How much power can you pack into one tiny little computer?
Asus set out to answer that question, and has released its own credit card sized computer with some pretty impressive specs -- and the talk around town is that it could be a Raspberry Pi competitor. So how does it best the Raspberry Pi, and where does it fall short?
In IT Blogwatch, we take a closer look.
So what is going on? Jon Martindale has the background:
Asus is looking to take a bite out of the Raspberry Pi...industry with an ultra-small form-factor system of its own. Called the Tinker Board, it’s...capable of handling 4K video and 24-bit audio, suggesting that it could make a very affordable HTPC in the right hands.
Sounds interesting. What are some of the details? Ian Paul has that info:
The 4K video support -- including H.265 decoding...is thanks to the Mali-T764 GPU lurking inside its quad-core, 1.8GHz Rockchip RK3288 SoC...In addition to 4K, the board also supports 192kHz/24-bit audio. The PC comes with 2GB of RAM, Bluetooth 4.0, four USB 2.0 ports, 1 HDMI out, microSD port, gigabit ethernet, and 802.11b/g/n Wi-Fi...the Tinker Board packs a 40-pin internal header with 28 GPIO pins, CSI port for the camera, and DSI port.
And how does all that stack up against the Raspberry Pi? Matthew Humphries has the breakdown:
For comparison, the Raspberry Pi 3 runs a 1.2GHz ARM Cortex-A53, 1GB RAM, and HDMI 1.3...the Tinker Board should easily outperform the Pi.
So what need does the Tinker Board fill? James Walker is in the know:
The higher-performance hardware reflects Asus' intentions with the Tinker. With a faster processor and more RAM...it [is] ideal for powering home theatre systems or streaming setups. The board is currently powered by a new Linux OS from Asus but Ubuntu, OpenSUSE and Kodi options are said to be on the way.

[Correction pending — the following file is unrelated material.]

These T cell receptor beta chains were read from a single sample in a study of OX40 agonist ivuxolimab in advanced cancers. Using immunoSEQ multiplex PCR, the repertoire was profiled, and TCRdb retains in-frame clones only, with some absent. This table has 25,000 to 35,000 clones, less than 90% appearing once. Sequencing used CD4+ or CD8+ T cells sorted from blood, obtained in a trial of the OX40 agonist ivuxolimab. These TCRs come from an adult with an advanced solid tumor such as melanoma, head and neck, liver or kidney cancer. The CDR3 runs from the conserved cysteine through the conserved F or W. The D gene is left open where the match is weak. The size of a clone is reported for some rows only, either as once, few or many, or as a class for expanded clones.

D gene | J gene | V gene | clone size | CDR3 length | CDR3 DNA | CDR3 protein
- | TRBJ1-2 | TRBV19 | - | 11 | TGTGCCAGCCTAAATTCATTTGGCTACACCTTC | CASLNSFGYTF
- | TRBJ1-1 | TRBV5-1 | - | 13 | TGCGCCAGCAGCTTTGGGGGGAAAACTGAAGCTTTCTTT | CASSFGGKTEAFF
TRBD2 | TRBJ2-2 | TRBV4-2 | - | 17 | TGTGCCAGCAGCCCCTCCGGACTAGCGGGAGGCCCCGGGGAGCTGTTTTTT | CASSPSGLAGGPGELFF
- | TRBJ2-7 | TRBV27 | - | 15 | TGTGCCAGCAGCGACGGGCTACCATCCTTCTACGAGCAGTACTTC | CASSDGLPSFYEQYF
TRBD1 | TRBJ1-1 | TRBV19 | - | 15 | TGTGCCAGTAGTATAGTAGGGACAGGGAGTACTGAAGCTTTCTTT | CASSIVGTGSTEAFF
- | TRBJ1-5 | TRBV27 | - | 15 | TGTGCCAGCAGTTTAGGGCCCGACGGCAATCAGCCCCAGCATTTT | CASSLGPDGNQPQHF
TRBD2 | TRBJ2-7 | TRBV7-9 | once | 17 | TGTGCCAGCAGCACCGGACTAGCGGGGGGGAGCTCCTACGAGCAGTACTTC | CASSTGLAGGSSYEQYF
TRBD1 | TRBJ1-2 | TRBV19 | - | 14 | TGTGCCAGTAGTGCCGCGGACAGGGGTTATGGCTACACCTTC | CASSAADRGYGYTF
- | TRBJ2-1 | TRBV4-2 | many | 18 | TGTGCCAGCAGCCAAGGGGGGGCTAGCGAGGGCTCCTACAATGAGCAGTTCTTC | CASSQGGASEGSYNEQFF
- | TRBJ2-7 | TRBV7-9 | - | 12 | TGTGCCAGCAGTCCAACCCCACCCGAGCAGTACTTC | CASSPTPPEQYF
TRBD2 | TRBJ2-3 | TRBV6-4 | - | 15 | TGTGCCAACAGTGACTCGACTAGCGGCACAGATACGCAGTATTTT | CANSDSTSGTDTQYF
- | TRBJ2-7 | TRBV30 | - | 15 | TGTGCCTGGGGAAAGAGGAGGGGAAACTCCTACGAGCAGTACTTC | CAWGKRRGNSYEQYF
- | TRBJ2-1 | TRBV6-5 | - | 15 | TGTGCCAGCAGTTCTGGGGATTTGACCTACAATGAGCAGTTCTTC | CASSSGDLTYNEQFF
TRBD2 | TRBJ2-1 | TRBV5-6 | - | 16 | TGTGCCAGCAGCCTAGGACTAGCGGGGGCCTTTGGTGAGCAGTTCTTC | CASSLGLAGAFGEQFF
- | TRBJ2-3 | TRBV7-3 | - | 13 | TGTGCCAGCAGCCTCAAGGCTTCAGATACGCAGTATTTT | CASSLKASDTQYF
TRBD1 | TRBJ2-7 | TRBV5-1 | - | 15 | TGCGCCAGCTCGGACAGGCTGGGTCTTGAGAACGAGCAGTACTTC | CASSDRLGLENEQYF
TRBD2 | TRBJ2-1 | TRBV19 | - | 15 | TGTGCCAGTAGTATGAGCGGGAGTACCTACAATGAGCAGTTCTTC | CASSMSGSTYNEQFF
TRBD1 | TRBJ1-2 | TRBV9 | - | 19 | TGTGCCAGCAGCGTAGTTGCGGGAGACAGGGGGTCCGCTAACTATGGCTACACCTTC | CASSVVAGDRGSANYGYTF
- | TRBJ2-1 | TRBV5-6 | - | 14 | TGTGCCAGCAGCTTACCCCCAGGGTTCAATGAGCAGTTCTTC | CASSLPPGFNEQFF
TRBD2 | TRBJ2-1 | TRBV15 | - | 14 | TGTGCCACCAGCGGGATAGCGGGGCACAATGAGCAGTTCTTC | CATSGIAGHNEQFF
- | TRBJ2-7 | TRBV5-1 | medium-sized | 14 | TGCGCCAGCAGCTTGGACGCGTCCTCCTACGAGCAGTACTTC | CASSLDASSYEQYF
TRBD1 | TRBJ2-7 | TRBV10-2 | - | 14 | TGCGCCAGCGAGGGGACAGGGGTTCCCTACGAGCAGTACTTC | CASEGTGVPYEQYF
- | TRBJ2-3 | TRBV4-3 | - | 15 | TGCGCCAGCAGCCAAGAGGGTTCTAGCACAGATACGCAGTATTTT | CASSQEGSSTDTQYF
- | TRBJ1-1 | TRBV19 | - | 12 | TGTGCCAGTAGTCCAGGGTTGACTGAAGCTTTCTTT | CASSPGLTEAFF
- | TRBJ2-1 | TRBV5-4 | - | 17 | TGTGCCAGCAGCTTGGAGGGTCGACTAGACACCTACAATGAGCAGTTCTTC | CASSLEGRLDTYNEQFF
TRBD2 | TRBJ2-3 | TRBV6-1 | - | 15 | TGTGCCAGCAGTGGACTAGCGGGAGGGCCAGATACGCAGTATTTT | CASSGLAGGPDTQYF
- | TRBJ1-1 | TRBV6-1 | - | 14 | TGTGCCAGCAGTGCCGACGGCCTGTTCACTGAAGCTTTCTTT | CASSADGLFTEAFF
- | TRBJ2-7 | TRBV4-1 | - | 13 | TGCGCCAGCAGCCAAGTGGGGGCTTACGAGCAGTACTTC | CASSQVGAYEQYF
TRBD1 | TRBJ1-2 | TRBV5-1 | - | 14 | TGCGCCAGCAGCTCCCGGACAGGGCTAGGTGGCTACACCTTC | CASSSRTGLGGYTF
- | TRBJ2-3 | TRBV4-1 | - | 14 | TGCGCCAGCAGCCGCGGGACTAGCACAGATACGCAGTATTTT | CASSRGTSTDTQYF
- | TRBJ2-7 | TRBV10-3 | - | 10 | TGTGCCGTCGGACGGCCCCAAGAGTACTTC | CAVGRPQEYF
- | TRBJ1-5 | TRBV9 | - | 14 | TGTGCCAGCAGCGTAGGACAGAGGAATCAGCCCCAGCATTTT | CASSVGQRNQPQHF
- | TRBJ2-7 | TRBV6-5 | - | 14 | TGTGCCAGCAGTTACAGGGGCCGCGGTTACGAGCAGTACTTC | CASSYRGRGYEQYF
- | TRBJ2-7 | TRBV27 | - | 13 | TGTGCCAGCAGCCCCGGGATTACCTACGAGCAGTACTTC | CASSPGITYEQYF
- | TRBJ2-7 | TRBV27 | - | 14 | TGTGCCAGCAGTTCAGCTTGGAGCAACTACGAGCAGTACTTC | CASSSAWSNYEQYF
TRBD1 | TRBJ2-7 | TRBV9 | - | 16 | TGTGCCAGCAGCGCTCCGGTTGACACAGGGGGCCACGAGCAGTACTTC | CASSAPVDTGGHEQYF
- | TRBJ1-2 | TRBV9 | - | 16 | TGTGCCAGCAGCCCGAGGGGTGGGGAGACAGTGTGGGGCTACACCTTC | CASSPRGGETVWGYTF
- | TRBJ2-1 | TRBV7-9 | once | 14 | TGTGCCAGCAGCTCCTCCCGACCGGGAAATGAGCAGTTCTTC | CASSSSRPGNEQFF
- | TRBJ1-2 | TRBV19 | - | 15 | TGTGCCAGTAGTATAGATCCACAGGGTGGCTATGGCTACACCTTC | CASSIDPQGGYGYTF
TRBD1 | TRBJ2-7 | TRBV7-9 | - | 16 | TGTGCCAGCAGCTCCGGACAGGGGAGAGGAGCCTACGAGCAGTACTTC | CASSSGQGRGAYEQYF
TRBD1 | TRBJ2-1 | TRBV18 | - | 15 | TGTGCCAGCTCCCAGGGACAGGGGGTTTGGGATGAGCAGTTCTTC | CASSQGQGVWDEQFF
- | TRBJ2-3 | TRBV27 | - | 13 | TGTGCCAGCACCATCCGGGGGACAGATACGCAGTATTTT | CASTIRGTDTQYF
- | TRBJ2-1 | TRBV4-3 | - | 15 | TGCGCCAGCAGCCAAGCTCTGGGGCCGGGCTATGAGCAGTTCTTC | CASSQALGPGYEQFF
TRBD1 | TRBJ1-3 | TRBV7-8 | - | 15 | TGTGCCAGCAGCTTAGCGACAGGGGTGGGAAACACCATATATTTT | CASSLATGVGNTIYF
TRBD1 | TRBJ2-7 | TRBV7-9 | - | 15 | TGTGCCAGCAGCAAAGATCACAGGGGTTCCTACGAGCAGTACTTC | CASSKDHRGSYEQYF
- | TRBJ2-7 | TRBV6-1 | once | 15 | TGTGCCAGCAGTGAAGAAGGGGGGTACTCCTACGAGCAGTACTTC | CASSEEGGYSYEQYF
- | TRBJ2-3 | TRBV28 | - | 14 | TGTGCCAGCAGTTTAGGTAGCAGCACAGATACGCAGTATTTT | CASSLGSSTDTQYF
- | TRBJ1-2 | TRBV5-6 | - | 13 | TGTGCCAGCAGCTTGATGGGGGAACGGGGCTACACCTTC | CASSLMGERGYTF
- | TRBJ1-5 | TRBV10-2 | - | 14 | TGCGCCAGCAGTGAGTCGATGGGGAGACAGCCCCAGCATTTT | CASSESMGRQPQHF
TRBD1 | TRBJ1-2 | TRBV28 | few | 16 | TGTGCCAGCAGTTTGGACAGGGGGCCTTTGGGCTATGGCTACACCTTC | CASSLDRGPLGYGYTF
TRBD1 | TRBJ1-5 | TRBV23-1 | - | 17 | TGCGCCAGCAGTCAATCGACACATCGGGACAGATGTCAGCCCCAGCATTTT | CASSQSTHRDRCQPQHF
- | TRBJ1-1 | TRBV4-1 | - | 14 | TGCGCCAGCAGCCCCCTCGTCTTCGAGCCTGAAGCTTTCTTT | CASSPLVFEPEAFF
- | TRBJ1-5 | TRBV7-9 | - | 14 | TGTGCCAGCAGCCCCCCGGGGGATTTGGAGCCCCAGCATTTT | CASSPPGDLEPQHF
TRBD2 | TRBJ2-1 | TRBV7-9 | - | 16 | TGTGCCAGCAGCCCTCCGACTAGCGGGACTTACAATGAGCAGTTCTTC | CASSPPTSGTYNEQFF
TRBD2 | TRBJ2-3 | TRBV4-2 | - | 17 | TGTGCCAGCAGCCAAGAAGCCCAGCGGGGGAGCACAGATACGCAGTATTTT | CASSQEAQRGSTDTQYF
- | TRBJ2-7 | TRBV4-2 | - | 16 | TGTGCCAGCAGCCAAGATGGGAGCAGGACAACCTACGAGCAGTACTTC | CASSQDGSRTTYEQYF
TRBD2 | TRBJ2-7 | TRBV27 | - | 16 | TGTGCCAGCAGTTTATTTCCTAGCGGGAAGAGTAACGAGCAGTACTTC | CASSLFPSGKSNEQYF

According to Asus, the Tinker...[adds] to the options available to hardware hackers and do-it-yourself builders. With the performance bar raised...Asus hopes to allow people to expand on what's possible with a credit-card sized computer.
What about the drawbacks of the Tinker Board? Where does it fall short of the Raspberry Pi? Mark Walton starts us off:
Despite the Tinker Board's support for 4K video...while you can watch any 4K videos you've downloaded/created...Netflix streaming is still off the table...[It doesn't] sport the necessary DRM-decoding hardware and software to stream 4K Netflix, leaving dedicated streamers like the Chromecast Ultra or Nvidia Shield the only other option.
Any other downsides? Also, how much does it cost? Nick Heath fills us in:
The Asus Tinker Board...sells for £55 ($68), considerably more than the £33 or $35 Pi 3...also...as with other Pi rivals, the Tinker Board won't enjoy the range of software and community support that has grown up around the Pi...Buying a Pi also has the advantage of supporting the Raspberry Pi Foundation, a charity committed to furthering computer science education.